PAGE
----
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How Can Educators Support Students Who Are Struggling with Learning Loss


What is Learning Loss?

Learning loss is nothing new under the sun. The reasons behind it are manifold and derive from historical social and economic inequality. As the Covid-19 pandemic continues, the existing trends deepen and spread.

Learning loss affects people of all ages, but the earlier it occurs, the more it impacts core skills such as reading, understanding mathematical concepts, and social and emotional skills. Moving on to more advanced concepts is compromised when a student lacks basic academic and emotional knowledge.

If there is one sure thing, all students have learned many things during the tumults of the pandemic. They have had to adapt to very challenging situations, take on new skills and responsibilities, and use their creativity to make up for the lacking resources. They have also learned a great deal about themselves – and others – even if that has not been easy.

How to Support Students Struggling with Learning Loss?

A structural problem demands structural solutions from educators.

Apart from academic performance, schools are so much more. They are places for our young people to safely learn about themselves and the world, try new things, and get support from trusted adults. When these pillars falter, the fundamental conditions for growing are compromised. According to a 2021 survey, up to 80 % of U.S. parents have been concerned about their child's mental wellbeing since the pandemic began (McKinsey 2021).

Therefore, tackling learning loss is not just "catching up." Instead, it demands an overall reimagination of schools. A student faced with learning loss is not necessarily at their most eager to get back to studying. Feelings of uncertainty, helplessness, and lack of motivation need to be addressed. Getting students safely back to school is one thing. Engaging them in the daily routine and school community another. There is no quick fix for that, but the changes tend to be more permanent when you dive deeper.

The Time for Social-emotional Skills

Rather than talking about the losses of the pandemic, let us kick this new year off with a warm welcome. The pandemic has affected everyone. Everyone has their own experience, new skills, and mindsets – something others can learn from. This is a potential situation for a strong emergence from the crisis, but it is crucial to connect both mentally and socio-emotionally to succeed.

Having been apart from one another, many students struggle with their social skills. The ability to communicate emotionally is a key to remedying the damage of the past two years. Students might be confused by the feelings caused by uncertainty – a state that most of us recognize by now. This ambivalence weakens the sense of trust and community, which further leads to misinterpreting social cues and interaction.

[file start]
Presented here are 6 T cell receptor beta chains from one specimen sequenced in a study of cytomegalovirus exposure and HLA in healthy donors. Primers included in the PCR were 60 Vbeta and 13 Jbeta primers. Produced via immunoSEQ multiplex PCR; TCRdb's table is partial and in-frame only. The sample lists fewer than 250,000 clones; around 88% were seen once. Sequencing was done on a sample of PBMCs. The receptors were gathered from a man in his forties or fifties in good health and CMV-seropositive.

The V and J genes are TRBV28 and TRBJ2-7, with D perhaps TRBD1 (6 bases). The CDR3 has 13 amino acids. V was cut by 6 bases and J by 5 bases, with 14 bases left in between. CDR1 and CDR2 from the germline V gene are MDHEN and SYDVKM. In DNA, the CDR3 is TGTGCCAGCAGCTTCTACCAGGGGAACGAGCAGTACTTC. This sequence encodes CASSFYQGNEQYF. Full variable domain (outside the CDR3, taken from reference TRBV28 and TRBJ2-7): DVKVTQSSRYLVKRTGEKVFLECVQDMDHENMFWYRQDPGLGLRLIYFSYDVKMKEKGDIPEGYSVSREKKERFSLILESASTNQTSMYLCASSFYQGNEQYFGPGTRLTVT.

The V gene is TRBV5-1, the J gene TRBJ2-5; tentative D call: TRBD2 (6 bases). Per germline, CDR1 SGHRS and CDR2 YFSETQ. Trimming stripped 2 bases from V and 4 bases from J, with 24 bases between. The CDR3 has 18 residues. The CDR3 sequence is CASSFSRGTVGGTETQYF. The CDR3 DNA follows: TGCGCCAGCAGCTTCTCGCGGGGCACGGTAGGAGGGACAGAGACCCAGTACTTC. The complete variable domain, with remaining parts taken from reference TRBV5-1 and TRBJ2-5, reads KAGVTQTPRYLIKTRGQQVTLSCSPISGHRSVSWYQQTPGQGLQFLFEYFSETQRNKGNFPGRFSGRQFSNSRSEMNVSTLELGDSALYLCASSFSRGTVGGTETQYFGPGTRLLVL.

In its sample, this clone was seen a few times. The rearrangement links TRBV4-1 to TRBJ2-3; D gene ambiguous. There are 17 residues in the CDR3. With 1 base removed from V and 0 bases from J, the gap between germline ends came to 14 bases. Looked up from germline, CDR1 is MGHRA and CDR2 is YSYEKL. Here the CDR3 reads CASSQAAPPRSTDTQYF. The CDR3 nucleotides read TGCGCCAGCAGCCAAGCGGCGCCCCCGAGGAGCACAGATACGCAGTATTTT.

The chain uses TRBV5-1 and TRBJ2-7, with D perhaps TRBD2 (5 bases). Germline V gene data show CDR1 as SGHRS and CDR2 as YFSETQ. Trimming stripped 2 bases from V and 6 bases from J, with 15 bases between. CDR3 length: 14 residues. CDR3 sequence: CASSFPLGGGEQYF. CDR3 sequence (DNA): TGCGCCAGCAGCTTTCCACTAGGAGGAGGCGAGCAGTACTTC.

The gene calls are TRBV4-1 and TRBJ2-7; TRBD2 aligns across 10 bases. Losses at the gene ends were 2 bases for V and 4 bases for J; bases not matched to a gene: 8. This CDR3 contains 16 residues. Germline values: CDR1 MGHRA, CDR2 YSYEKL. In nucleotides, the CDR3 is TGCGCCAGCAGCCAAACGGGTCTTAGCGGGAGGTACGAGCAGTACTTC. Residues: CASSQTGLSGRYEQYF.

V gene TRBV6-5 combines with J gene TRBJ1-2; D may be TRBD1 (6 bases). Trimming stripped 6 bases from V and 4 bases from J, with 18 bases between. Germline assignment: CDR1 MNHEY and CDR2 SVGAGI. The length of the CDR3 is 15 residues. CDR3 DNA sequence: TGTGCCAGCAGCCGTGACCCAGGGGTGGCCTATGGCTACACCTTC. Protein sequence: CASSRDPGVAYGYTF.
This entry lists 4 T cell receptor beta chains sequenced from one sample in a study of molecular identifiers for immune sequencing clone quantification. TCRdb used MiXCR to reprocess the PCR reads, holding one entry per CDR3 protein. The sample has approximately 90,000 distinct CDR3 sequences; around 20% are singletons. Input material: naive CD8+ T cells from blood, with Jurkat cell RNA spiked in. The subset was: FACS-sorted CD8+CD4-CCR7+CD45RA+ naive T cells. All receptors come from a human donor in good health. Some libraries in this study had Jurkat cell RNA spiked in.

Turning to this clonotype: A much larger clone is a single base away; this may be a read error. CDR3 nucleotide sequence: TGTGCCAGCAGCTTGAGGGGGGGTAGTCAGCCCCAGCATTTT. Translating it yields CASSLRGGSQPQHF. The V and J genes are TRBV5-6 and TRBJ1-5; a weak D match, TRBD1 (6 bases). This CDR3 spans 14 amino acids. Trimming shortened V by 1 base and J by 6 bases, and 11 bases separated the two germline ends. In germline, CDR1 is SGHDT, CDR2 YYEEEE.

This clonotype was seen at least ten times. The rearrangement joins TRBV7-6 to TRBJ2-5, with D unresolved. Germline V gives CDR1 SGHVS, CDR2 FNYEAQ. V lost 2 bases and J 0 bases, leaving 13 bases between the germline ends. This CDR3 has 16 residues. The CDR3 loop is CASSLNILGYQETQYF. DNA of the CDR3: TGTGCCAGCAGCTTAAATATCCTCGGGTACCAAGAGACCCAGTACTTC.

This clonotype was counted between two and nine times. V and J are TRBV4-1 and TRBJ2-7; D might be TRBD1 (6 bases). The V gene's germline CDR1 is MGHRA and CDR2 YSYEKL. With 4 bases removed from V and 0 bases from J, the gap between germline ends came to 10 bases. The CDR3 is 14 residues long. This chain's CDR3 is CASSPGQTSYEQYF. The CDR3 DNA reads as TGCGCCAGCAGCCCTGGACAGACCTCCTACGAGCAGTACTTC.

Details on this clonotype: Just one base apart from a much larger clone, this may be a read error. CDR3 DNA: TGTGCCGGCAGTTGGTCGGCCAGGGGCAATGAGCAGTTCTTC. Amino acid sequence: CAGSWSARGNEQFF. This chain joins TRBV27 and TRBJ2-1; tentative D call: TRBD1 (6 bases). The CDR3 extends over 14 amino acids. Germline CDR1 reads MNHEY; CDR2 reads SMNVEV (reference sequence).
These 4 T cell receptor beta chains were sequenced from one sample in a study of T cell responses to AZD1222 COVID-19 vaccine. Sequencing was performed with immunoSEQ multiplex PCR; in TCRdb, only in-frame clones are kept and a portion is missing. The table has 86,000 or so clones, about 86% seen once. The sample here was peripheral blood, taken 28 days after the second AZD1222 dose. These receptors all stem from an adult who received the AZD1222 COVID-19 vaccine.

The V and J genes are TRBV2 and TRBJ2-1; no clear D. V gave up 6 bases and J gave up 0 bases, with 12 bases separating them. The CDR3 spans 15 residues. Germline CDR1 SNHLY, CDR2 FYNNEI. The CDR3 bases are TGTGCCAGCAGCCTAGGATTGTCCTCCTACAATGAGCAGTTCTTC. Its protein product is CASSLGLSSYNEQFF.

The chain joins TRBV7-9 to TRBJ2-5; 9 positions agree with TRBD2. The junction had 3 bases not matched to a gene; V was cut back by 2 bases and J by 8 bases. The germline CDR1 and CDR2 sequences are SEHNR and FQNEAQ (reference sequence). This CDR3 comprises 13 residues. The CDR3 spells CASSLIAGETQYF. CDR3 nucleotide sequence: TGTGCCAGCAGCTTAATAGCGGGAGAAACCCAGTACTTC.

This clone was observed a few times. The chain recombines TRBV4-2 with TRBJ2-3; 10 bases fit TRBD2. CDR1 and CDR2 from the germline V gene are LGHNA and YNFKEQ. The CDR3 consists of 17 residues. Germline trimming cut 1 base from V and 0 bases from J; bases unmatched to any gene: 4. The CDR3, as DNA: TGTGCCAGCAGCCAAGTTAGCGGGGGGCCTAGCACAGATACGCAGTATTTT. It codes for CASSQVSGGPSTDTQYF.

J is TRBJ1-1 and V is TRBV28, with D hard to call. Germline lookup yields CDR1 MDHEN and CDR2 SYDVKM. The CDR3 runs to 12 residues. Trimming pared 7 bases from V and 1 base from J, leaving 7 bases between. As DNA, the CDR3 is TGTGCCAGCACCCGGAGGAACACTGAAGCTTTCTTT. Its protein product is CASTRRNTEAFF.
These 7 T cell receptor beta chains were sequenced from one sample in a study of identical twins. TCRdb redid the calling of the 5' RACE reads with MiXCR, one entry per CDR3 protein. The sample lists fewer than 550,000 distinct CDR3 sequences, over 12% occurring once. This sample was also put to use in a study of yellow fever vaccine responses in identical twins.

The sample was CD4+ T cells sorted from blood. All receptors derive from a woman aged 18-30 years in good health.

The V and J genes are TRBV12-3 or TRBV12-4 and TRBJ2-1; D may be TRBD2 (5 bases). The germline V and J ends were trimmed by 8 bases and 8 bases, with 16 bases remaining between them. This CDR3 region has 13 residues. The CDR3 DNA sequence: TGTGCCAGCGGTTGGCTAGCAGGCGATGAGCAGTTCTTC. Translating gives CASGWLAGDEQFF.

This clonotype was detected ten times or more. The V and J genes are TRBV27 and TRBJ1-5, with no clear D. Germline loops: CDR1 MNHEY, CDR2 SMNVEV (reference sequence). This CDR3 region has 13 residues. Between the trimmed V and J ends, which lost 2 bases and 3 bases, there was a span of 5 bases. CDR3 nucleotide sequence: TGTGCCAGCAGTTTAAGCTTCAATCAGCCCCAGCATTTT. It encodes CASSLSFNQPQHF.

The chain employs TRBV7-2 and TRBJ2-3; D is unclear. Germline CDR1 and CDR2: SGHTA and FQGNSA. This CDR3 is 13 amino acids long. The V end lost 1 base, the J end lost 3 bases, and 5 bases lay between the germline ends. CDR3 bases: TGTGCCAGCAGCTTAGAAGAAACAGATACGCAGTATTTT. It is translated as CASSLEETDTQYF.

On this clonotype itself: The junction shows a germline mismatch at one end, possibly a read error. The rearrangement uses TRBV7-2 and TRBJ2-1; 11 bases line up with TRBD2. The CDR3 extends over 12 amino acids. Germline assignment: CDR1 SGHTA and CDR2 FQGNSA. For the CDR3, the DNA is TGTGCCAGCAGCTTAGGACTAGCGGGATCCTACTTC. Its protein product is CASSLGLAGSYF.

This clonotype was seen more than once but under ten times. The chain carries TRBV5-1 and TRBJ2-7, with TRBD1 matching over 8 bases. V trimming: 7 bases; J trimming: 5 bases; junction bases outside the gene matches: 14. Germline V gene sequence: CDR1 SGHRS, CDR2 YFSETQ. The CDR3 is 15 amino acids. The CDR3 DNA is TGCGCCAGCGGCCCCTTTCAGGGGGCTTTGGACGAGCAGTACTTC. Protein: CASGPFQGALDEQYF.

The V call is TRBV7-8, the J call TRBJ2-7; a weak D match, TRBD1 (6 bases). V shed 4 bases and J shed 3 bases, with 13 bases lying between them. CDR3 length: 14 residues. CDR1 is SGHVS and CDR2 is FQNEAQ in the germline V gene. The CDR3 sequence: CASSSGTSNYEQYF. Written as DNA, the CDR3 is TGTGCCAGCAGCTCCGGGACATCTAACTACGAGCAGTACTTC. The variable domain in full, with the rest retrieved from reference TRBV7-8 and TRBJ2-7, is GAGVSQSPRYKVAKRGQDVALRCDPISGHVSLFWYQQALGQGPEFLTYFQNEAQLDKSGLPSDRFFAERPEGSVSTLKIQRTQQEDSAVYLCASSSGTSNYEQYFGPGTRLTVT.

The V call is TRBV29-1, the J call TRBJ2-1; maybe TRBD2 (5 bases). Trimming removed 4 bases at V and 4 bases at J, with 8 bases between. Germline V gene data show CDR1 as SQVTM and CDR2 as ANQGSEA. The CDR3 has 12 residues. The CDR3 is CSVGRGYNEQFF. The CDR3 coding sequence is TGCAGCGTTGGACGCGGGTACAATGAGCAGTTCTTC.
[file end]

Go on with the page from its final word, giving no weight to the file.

Guide your students to reflect on their thoughts and emotions. Be an example, talk about the broad spectrum of feelings, and offer coping strategies for different situations. Remind them to show understanding and tolerance for others, as they might have different circumstances or deal differently with challenges.

Discussions and exercises on social-emotional skills are also a great way to show the students they are taken seriously and that there are reliable adults around them. Furthermore, shared activities will enhance the team spirit and sense of belonging among students.

What to Bear In Mind When Dealing with Learning Loss?

  • There will be poor results. Do not focus on how difficult time learning the past two years have been. Look forward – what is there to achieve?
  • Have a realistic picture of where your students are. What does everyone struggle with, and what are their strengths? How are they, generally?
  • Create clear goals for your students and help them understand how to get there.
  • Redefine the criteria for success. Not all students shine in exams. Indeed there are other ways to show what they have learned. If your curriculum allows, offer different ways of completing tasks and demonstrate new skills.
  • Offer help actively. While the youngest students are more likely to receive additional support, the older ones will be left on their own. Just as with technological devices, students might be shy to ask for help, especially at more elementary things.
  • Talk openly about emotions – the good and the bad. Tell your students that what is going on is not easy, and it is perfectly fine not to feel okay about it. Remind them that they are not alone.
  • Make clear that everyone experiences hard times differently. Stress the importance of patience, compassion, and open-mindedness.

Henriikka Heinonen

Guest Writer
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